When General Motors revealed the Sunfire Concept in 1990, the sleek body and 190-horsepower, turbocharged four-cylinder engine were enough to get any auto enthusiast’s heart pumping. When the Sunfire finally debuted in 1995, it only carried the name and wedge design of the concept. In 2002, the Sunfire came standard with front disc brakes and rear drums. This system used DOT 3 fluid to carry hydraulic pressure from the master cylinder to the brake caliper, and periodic inspection of the DOT 3 fluid level can help catch problems in the system before they cause a failure.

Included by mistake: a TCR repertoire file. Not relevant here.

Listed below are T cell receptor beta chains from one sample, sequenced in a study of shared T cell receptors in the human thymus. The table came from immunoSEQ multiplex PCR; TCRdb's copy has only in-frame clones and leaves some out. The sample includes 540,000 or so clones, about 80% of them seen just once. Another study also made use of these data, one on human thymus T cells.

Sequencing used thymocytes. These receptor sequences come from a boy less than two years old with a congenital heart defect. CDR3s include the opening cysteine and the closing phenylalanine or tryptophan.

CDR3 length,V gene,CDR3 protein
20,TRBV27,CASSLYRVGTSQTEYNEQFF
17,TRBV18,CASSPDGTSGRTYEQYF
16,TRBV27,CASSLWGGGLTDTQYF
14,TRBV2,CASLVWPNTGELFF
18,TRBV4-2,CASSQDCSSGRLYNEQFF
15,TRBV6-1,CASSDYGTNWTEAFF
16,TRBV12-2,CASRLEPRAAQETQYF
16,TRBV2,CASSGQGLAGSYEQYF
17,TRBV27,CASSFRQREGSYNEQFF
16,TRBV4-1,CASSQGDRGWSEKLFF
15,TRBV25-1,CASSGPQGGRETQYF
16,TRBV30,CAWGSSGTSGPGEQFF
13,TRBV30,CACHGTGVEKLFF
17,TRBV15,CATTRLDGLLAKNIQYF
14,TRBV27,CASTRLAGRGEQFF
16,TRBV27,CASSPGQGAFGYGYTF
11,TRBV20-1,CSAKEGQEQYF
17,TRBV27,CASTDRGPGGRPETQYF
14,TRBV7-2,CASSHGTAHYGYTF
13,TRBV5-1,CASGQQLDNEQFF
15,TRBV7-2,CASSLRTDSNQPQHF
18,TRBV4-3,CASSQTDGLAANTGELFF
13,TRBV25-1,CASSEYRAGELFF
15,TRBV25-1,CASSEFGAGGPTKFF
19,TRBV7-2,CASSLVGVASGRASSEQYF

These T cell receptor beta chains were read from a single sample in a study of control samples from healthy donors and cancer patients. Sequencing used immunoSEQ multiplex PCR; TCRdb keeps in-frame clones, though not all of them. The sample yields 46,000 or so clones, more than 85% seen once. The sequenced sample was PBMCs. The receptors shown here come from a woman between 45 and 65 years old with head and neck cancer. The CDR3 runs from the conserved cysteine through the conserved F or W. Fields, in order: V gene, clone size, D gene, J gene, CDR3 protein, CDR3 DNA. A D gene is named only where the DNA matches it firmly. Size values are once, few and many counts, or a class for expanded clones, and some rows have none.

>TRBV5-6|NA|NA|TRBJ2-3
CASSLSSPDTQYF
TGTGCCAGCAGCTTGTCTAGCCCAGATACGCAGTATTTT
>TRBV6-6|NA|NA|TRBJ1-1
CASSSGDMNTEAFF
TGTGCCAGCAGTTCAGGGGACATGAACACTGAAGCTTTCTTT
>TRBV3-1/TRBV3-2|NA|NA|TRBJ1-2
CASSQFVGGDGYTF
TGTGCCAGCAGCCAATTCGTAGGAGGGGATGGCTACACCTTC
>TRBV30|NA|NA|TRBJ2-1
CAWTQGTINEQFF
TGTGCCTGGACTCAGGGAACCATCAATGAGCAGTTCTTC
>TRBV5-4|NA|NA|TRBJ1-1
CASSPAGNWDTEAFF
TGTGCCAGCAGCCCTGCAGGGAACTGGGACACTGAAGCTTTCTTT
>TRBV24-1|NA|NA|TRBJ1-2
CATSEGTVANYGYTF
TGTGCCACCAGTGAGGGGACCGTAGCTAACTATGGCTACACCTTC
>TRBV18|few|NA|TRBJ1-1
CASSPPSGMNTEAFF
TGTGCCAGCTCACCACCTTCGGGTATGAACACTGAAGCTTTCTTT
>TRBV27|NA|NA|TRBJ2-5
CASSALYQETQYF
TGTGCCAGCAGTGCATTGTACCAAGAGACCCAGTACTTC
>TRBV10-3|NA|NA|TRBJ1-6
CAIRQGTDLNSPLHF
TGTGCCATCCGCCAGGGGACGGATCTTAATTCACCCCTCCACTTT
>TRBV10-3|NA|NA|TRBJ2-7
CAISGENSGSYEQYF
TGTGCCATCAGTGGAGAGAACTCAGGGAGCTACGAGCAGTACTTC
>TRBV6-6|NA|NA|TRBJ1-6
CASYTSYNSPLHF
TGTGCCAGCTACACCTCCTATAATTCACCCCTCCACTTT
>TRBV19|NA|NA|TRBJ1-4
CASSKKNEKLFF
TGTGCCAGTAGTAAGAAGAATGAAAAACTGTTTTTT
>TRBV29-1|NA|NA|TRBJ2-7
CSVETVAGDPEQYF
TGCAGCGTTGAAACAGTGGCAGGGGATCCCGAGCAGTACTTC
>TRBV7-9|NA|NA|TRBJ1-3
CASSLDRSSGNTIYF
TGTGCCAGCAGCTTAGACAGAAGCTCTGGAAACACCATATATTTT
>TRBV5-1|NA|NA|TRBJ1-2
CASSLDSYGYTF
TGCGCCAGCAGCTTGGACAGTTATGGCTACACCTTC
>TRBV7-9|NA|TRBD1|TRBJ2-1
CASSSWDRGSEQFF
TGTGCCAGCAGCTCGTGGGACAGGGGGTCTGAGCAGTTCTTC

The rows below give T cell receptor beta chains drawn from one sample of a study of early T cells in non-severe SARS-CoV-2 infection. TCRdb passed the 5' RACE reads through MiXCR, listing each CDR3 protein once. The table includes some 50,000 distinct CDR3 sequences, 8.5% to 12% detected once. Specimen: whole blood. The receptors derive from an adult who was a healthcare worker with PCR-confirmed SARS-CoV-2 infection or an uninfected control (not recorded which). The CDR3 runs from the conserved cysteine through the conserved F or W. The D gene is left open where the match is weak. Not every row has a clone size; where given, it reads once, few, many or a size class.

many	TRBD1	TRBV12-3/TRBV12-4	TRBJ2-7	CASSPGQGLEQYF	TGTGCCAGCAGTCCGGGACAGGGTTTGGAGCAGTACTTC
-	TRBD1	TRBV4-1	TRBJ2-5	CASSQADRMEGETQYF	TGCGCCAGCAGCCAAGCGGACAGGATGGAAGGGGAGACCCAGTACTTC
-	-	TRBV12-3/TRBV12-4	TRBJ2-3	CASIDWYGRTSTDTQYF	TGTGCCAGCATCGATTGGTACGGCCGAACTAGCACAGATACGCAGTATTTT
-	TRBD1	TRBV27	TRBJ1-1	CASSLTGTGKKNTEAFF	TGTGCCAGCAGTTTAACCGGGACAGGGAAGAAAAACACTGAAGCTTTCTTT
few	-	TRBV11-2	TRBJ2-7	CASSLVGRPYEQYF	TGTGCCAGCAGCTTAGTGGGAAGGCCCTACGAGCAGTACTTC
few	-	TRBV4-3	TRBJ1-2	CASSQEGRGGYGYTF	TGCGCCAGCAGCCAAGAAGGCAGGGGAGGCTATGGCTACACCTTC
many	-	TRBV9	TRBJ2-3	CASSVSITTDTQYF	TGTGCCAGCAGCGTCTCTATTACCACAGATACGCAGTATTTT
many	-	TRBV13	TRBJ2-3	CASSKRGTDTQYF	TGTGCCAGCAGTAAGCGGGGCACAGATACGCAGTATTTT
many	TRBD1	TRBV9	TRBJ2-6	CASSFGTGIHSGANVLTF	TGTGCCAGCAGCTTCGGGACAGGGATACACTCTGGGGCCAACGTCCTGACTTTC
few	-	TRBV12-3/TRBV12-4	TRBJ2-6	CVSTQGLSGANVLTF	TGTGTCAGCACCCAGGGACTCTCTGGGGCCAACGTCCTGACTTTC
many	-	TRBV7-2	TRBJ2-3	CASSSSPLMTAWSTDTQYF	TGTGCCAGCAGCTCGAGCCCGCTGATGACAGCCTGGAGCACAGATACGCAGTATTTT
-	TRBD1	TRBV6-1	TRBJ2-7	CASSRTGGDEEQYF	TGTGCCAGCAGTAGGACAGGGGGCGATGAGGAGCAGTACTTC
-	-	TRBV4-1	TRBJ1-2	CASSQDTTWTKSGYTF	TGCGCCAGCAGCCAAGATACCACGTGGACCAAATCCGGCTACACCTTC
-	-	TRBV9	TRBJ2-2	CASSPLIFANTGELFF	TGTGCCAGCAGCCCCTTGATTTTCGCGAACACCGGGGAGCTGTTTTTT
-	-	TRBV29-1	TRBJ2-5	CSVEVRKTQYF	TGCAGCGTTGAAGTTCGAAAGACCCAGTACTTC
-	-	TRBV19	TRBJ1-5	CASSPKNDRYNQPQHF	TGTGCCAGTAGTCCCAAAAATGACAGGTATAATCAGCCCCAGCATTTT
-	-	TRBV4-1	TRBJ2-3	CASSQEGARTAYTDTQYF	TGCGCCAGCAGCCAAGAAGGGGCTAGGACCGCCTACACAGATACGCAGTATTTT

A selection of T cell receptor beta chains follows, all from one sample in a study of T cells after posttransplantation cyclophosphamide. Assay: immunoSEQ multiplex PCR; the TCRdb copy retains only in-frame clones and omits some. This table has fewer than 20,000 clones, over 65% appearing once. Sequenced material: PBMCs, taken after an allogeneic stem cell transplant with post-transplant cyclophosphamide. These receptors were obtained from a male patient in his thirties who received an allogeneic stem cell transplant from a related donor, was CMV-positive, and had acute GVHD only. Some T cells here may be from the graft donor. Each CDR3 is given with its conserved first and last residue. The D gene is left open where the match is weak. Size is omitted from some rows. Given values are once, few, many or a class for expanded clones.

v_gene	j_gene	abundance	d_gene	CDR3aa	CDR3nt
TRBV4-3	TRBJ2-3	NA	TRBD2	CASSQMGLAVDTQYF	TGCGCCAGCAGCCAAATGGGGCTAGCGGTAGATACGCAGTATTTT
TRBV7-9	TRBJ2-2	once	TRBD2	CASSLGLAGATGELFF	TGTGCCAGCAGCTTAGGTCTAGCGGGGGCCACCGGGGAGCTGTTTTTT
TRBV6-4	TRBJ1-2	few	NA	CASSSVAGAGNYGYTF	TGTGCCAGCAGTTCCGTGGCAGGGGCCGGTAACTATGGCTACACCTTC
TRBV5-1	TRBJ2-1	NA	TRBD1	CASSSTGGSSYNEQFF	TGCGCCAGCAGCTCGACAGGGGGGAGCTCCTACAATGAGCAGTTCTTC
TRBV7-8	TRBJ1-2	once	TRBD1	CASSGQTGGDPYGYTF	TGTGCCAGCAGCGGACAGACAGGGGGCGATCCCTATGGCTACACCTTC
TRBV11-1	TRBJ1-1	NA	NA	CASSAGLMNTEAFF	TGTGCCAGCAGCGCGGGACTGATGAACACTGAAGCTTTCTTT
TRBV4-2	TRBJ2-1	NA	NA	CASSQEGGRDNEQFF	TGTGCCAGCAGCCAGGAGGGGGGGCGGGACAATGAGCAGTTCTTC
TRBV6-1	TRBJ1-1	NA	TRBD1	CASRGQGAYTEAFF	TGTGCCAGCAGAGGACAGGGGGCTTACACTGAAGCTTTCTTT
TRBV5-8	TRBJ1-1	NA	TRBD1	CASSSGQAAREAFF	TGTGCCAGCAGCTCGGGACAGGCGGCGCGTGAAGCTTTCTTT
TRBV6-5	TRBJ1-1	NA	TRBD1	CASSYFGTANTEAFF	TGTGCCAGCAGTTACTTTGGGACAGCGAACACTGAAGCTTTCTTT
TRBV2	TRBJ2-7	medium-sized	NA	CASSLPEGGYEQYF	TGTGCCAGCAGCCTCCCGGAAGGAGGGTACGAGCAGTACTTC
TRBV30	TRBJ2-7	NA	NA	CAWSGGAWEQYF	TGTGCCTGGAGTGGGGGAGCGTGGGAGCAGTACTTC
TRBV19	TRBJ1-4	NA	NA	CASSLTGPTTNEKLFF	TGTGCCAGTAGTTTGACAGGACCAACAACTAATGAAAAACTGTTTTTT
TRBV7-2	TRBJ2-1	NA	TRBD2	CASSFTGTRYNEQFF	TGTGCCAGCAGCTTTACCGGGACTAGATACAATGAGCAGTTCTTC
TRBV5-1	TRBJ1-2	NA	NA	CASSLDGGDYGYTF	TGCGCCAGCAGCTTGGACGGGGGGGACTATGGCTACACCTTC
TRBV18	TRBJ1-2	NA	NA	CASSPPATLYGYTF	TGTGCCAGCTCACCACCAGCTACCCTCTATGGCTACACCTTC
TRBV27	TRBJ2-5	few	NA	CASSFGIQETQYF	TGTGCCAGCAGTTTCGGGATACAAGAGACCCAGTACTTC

Checking the Brake Fluid Level
Open the hood and find the brake master cylinder reservoir — the oval-shaped, translucent tank on the rear, driver side of the engine compartment. Wipe any dirt or debris from the reservoir with a cloth and look for the silhouette of the brake fluid on the side of the brake fluid reservoir. The top of the silhouette should be between the "Min" and "Max" marks on the reservoir. If the fluid is below the "Min" line, then either the brake pads are low or there is a leak in the brake system.